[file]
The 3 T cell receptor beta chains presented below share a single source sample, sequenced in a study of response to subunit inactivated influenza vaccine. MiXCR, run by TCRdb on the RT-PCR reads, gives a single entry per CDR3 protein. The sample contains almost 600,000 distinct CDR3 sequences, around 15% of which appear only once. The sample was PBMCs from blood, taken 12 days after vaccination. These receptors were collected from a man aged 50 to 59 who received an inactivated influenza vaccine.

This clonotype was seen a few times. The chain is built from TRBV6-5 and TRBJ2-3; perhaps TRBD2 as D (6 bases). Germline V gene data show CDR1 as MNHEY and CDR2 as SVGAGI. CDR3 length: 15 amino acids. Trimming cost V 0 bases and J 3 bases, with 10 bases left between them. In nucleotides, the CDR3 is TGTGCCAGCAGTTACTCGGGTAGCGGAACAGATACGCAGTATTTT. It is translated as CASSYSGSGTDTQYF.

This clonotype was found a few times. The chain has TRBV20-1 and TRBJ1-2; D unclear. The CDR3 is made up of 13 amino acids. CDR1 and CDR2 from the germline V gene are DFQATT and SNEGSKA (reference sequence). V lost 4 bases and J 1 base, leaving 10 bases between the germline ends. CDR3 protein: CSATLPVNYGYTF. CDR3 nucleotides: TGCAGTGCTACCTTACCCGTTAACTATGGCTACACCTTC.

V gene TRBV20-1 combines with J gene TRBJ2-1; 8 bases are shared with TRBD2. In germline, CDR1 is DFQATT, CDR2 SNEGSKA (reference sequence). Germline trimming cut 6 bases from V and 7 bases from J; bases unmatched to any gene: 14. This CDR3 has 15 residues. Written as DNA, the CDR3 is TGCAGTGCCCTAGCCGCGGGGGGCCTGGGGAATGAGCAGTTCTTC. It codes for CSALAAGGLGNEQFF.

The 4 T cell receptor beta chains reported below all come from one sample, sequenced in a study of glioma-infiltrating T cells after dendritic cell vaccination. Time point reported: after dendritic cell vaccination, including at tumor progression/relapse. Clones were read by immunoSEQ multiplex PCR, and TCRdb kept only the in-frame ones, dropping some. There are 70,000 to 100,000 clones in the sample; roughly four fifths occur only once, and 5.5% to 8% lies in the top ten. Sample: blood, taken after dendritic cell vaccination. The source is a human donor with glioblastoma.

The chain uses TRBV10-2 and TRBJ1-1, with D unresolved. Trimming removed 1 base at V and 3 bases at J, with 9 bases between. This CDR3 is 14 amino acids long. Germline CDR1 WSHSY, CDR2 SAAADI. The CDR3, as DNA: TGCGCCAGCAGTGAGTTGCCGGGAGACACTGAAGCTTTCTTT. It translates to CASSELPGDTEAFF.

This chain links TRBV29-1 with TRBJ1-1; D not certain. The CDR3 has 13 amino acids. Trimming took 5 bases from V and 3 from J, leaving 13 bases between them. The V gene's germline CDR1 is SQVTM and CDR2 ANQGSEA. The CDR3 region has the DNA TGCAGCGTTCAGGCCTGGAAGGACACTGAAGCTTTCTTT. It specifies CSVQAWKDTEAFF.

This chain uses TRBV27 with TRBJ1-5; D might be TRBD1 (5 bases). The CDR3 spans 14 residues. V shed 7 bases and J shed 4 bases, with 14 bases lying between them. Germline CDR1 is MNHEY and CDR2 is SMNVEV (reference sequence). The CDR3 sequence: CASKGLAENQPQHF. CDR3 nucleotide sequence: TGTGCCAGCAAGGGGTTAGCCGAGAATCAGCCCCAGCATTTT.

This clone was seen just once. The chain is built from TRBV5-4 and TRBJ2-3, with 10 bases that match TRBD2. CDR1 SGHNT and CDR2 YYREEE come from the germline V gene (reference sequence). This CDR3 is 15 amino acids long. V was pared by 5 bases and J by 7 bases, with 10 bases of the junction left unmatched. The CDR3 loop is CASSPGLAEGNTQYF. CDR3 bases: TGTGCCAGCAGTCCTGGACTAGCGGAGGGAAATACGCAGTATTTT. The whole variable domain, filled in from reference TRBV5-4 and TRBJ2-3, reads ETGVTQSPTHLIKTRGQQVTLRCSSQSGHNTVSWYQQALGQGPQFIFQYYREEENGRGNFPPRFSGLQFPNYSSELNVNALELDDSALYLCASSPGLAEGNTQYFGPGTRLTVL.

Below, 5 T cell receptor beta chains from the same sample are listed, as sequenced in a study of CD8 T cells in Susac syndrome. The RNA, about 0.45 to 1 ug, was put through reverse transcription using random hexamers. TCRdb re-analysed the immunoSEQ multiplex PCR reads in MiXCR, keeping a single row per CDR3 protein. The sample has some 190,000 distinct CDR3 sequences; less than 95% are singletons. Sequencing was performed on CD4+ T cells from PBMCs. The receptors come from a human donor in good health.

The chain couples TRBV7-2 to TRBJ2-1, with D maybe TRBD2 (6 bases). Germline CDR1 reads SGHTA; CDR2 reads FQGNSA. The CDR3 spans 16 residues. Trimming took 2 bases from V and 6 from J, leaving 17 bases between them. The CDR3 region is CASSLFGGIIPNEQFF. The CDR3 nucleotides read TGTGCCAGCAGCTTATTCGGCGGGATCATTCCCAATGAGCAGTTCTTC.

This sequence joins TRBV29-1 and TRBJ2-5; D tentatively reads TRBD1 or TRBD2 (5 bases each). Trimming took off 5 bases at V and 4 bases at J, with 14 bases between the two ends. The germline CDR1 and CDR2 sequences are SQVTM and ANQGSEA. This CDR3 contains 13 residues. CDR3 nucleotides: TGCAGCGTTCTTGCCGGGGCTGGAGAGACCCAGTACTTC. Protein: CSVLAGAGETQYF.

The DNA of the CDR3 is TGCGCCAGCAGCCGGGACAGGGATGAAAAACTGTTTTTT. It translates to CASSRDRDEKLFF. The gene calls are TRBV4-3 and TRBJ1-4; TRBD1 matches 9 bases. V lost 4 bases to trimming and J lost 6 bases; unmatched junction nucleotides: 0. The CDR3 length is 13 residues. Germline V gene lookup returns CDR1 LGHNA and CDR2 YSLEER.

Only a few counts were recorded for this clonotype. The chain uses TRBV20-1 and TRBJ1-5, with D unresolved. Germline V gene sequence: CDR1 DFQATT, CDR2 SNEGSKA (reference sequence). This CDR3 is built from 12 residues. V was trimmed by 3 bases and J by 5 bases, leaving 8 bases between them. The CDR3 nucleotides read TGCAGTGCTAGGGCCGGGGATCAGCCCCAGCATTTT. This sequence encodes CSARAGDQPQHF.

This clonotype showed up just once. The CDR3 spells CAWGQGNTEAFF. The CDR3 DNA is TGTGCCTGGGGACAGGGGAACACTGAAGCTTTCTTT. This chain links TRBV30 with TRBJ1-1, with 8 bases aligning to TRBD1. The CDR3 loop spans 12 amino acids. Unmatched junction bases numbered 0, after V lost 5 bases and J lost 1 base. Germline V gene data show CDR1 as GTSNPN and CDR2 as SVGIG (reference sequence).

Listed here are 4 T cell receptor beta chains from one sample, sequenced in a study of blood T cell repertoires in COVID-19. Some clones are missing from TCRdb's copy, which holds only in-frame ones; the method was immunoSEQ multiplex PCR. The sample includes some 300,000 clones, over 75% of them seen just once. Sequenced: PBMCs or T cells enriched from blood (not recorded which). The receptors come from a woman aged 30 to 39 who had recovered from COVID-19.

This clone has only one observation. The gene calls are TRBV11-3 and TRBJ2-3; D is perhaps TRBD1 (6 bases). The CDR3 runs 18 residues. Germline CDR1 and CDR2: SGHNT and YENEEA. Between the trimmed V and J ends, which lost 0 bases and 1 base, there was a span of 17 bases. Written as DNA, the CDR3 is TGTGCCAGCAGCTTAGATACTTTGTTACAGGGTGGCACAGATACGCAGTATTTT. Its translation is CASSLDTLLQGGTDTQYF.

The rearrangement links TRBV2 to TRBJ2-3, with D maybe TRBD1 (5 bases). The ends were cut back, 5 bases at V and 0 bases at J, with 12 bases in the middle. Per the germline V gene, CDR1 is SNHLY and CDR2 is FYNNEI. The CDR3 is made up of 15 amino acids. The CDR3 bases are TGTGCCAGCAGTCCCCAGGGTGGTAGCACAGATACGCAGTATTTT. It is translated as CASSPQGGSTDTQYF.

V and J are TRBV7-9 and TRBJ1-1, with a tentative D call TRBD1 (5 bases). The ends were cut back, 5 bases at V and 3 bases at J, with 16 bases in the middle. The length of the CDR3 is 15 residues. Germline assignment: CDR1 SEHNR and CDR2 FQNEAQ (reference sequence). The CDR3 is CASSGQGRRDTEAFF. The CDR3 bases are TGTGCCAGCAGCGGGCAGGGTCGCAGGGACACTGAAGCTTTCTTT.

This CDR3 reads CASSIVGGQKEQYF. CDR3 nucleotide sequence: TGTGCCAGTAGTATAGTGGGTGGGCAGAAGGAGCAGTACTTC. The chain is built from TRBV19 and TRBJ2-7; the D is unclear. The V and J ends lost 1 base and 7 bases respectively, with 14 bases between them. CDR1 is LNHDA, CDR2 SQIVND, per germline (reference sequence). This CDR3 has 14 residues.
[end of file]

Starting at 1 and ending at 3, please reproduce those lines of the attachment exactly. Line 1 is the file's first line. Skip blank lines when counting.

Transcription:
The 3 T cell receptor beta chains presented below share a single source sample, sequenced in a study of response to subunit inactivated influenza vaccine. MiXCR, run by TCRdb on the RT-PCR reads, gives a single entry per CDR3 protein. The sample contains almost 600,000 distinct CDR3 sequences, around 15% of which appear only once. The sample was PBMCs from blood, taken 12 days after vaccination. These receptors were collected from a man aged 50 to 59 who received an inactivated influenza vaccine.

This clonotype was seen a few times. The chain is built from TRBV6-5 and TRBJ2-3; perhaps TRBD2 as D (6 bases). Germline V gene data show CDR1 as MNHEY and CDR2 as SVGAGI. CDR3 length: 15 amino acids. Trimming cost V 0 bases and J 3 bases, with 10 bases left between them. In nucleotides, the CDR3 is TGTGCCAGCAGTTACTCGGGTAGCGGAACAGATACGCAGTATTTT. It is translated as CASSYSGSGTDTQYF.

This clonotype was found a few times. The chain has TRBV20-1 and TRBJ1-2; D unclear. The CDR3 is made up of 13 amino acids. CDR1 and CDR2 from the germline V gene are DFQATT and SNEGSKA (reference sequence). V lost 4 bases and J 1 base, leaving 10 bases between the germline ends. CDR3 protein: CSATLPVNYGYTF. CDR3 nucleotides: TGCAGTGCTACCTTACCCGTTAACTATGGCTACACCTTC.